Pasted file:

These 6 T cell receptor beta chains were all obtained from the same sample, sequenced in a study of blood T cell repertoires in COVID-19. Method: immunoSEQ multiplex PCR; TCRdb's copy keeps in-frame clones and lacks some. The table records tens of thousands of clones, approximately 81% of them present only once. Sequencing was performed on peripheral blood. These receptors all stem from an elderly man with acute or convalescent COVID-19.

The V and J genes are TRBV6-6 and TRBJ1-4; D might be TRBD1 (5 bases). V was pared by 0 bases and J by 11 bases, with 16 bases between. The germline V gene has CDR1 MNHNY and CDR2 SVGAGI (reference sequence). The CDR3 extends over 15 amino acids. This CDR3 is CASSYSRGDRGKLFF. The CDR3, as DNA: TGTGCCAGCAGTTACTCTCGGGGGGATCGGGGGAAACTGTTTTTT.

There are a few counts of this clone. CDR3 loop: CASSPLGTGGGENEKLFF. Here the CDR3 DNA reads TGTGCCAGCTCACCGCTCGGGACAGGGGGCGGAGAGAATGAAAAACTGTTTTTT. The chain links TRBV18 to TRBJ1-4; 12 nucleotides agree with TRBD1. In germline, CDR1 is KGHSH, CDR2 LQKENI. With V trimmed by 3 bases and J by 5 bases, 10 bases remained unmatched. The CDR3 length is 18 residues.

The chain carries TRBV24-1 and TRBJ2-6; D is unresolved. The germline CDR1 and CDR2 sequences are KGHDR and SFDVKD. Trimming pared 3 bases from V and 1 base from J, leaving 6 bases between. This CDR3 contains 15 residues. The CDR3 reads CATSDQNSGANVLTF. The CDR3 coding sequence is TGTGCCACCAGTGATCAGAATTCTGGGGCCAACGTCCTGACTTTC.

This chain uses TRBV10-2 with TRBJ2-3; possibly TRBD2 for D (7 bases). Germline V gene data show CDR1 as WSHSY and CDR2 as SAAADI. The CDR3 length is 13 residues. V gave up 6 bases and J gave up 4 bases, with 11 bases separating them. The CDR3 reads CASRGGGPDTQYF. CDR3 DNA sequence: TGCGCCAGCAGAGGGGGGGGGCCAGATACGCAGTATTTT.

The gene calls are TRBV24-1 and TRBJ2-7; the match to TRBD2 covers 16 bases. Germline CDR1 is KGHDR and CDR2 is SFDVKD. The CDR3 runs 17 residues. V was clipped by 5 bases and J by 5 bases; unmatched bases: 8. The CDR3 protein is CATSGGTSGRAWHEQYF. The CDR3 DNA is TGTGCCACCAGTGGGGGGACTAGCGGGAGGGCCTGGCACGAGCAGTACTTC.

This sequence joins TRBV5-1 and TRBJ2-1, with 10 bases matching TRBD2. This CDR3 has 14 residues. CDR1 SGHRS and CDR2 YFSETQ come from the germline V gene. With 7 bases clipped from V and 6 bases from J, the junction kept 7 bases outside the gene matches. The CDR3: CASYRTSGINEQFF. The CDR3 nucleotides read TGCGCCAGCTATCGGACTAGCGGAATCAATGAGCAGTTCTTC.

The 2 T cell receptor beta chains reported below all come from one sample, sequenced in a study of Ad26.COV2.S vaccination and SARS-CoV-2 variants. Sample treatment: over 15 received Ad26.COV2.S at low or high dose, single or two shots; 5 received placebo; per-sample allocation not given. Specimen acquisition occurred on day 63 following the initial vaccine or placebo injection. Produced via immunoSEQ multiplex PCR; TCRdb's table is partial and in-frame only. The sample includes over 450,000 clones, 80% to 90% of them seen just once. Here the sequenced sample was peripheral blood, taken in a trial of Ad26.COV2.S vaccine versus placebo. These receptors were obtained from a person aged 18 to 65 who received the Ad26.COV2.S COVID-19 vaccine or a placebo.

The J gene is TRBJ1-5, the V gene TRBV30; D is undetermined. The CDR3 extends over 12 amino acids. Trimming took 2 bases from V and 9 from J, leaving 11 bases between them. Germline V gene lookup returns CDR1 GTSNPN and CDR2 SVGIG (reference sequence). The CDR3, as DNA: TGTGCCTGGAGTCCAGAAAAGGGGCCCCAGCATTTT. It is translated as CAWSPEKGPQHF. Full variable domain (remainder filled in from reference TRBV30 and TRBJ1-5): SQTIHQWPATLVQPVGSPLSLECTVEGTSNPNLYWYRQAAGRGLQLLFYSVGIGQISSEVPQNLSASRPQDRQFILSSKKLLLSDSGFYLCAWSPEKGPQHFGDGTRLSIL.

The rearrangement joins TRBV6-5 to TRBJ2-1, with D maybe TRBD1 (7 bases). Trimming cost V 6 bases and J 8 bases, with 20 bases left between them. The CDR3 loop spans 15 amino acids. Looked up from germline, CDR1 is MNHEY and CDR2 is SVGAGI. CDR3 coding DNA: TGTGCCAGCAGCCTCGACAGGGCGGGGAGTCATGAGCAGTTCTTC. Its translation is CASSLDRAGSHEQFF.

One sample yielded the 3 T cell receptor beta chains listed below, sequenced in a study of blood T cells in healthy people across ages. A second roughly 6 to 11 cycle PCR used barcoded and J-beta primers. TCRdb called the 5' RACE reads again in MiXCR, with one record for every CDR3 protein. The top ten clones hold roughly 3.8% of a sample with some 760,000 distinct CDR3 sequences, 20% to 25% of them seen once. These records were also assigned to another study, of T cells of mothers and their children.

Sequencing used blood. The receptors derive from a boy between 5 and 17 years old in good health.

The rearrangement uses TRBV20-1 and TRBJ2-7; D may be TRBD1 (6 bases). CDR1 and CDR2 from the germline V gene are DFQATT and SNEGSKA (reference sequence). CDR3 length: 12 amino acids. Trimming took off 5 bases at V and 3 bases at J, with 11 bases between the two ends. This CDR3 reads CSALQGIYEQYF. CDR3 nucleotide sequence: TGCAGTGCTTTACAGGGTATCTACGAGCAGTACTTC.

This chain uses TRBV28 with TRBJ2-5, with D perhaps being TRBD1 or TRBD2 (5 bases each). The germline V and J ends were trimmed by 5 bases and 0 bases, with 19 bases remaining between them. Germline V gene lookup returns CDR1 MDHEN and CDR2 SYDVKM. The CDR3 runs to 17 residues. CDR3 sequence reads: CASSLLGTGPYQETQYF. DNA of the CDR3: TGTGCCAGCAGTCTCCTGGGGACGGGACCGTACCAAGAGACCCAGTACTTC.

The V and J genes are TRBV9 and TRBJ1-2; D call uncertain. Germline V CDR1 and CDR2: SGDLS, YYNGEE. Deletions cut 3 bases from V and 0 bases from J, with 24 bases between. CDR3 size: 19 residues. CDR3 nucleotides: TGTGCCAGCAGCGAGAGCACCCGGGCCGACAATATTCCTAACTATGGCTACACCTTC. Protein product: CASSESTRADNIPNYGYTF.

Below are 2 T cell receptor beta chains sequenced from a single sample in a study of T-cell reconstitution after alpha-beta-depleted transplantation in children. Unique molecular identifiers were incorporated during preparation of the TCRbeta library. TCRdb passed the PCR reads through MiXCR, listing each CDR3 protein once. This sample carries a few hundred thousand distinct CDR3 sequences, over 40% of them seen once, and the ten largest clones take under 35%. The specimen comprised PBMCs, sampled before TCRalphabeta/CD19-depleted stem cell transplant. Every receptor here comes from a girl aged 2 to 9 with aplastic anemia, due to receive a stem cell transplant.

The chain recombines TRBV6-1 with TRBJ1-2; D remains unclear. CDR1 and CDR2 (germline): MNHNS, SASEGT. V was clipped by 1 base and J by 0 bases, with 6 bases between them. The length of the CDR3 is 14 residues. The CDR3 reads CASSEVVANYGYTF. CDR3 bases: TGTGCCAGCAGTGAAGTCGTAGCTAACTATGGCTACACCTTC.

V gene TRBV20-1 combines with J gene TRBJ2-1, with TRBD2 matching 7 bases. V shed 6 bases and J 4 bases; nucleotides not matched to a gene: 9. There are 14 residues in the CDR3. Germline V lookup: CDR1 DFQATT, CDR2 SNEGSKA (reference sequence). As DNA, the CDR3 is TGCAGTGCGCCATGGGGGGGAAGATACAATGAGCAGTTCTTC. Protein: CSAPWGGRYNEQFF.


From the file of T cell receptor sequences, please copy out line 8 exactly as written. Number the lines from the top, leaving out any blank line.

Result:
The 2 T cell receptor beta chains reported below all come from one sample, sequenced in a study of Ad26.COV2.S vaccination and SARS-CoV-2 variants. Sample treatment: over 15 received Ad26.COV2.S at low or high dose, single or two shots; 5 received placebo; per-sample allocation not given. Specimen acquisition occurred on day 63 following the initial vaccine or placebo injection. Produced via immunoSEQ multiplex PCR; TCRdb's table is partial and in-frame only. The sample includes over 450,000 clones, 80% to 90% of them seen just once. Here the sequenced sample was peripheral blood, taken in a trial of Ad26.COV2.S vaccine versus placebo. These receptors were obtained from a person aged 18 to 65 who received the Ad26.COV2.S COVID-19 vaccine or a placebo.